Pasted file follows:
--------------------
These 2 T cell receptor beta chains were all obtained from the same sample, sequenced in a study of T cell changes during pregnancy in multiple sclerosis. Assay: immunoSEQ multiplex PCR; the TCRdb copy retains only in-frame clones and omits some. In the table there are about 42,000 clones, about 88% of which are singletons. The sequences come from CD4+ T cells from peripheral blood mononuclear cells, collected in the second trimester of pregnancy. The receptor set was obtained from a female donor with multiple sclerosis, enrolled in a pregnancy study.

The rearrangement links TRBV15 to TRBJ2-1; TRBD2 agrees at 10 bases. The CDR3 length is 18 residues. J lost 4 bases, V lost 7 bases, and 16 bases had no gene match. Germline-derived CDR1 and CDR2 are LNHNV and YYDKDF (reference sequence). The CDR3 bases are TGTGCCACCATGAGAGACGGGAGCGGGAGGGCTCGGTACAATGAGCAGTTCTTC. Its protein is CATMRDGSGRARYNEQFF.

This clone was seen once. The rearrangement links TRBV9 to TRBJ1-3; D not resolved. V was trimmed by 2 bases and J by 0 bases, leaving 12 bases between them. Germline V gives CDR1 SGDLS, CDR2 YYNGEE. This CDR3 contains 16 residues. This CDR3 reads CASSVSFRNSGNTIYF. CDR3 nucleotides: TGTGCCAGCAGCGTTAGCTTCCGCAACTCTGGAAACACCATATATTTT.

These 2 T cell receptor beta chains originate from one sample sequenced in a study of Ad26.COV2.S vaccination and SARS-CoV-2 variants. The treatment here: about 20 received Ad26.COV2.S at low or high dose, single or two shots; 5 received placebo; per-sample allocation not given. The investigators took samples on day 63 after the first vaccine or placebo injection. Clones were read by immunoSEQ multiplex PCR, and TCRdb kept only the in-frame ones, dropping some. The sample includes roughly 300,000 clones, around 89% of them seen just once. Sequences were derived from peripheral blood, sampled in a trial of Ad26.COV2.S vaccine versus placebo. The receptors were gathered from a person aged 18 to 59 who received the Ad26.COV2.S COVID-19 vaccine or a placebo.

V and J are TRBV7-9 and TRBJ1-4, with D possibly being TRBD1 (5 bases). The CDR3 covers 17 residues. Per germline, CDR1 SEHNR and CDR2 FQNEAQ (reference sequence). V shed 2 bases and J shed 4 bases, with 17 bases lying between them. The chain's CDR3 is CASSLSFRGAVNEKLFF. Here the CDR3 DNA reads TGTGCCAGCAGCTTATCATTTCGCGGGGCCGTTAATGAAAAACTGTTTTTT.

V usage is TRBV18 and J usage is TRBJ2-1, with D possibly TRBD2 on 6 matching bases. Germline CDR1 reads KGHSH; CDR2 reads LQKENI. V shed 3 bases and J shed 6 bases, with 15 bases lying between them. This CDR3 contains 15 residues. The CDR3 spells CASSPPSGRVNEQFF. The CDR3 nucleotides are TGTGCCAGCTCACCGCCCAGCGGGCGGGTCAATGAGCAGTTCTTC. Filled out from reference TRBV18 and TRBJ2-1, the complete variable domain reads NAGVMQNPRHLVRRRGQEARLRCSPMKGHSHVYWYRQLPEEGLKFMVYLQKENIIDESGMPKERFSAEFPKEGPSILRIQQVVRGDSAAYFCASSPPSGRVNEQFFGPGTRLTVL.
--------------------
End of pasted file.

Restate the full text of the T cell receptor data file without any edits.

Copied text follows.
These 2 T cell receptor beta chains were all obtained from the same sample, sequenced in a study of T cell changes during pregnancy in multiple sclerosis. Assay: immunoSEQ multiplex PCR; the TCRdb copy retains only in-frame clones and omits some. In the table there are about 42,000 clones, about 88% of which are singletons. The sequences come from CD4+ T cells from peripheral blood mononuclear cells, collected in the second trimester of pregnancy. The receptor set was obtained from a female donor with multiple sclerosis, enrolled in a pregnancy study.

The rearrangement links TRBV15 to TRBJ2-1; TRBD2 agrees at 10 bases. The CDR3 length is 18 residues. J lost 4 bases, V lost 7 bases, and 16 bases had no gene match. Germline-derived CDR1 and CDR2 are LNHNV and YYDKDF (reference sequence). The CDR3 bases are TGTGCCACCATGAGAGACGGGAGCGGGAGGGCTCGGTACAATGAGCAGTTCTTC. Its protein is CATMRDGSGRARYNEQFF.

This clone was seen once. The rearrangement links TRBV9 to TRBJ1-3; D not resolved. V was trimmed by 2 bases and J by 0 bases, leaving 12 bases between them. Germline V gives CDR1 SGDLS, CDR2 YYNGEE. This CDR3 contains 16 residues. This CDR3 reads CASSVSFRNSGNTIYF. CDR3 nucleotides: TGTGCCAGCAGCGTTAGCTTCCGCAACTCTGGAAACACCATATATTTT.

These 2 T cell receptor beta chains originate from one sample sequenced in a study of Ad26.COV2.S vaccination and SARS-CoV-2 variants. The treatment here: about 20 received Ad26.COV2.S at low or high dose, single or two shots; 5 received placebo; per-sample allocation not given. The investigators took samples on day 63 after the first vaccine or placebo injection. Clones were read by immunoSEQ multiplex PCR, and TCRdb kept only the in-frame ones, dropping some. The sample includes roughly 300,000 clones, around 89% of them seen just once. Sequences were derived from peripheral blood, sampled in a trial of Ad26.COV2.S vaccine versus placebo. The receptors were gathered from a person aged 18 to 59 who received the Ad26.COV2.S COVID-19 vaccine or a placebo.

V and J are TRBV7-9 and TRBJ1-4, with D possibly being TRBD1 (5 bases). The CDR3 covers 17 residues. Per germline, CDR1 SEHNR and CDR2 FQNEAQ (reference sequence). V shed 2 bases and J shed 4 bases, with 17 bases lying between them. The chain's CDR3 is CASSLSFRGAVNEKLFF. Here the CDR3 DNA reads TGTGCCAGCAGCTTATCATTTCGCGGGGCCGTTAATGAAAAACTGTTTTTT.

V usage is TRBV18 and J usage is TRBJ2-1, with D possibly TRBD2 on 6 matching bases. Germline CDR1 reads KGHSH; CDR2 reads LQKENI. V shed 3 bases and J shed 6 bases, with 15 bases lying between them. This CDR3 contains 15 residues. The CDR3 spells CASSPPSGRVNEQFF. The CDR3 nucleotides are TGTGCCAGCTCACCGCCCAGCGGGCGGGTCAATGAGCAGTTCTTC. Filled out from reference TRBV18 and TRBJ2-1, the complete variable domain reads NAGVMQNPRHLVRRRGQEARLRCSPMKGHSHVYWYRQLPEEGLKFMVYLQKENIIDESGMPKERFSAEFPKEGPSILRIQQVVRGDSAAYFCASSPPSGRVNEQFFGPGTRLTVL.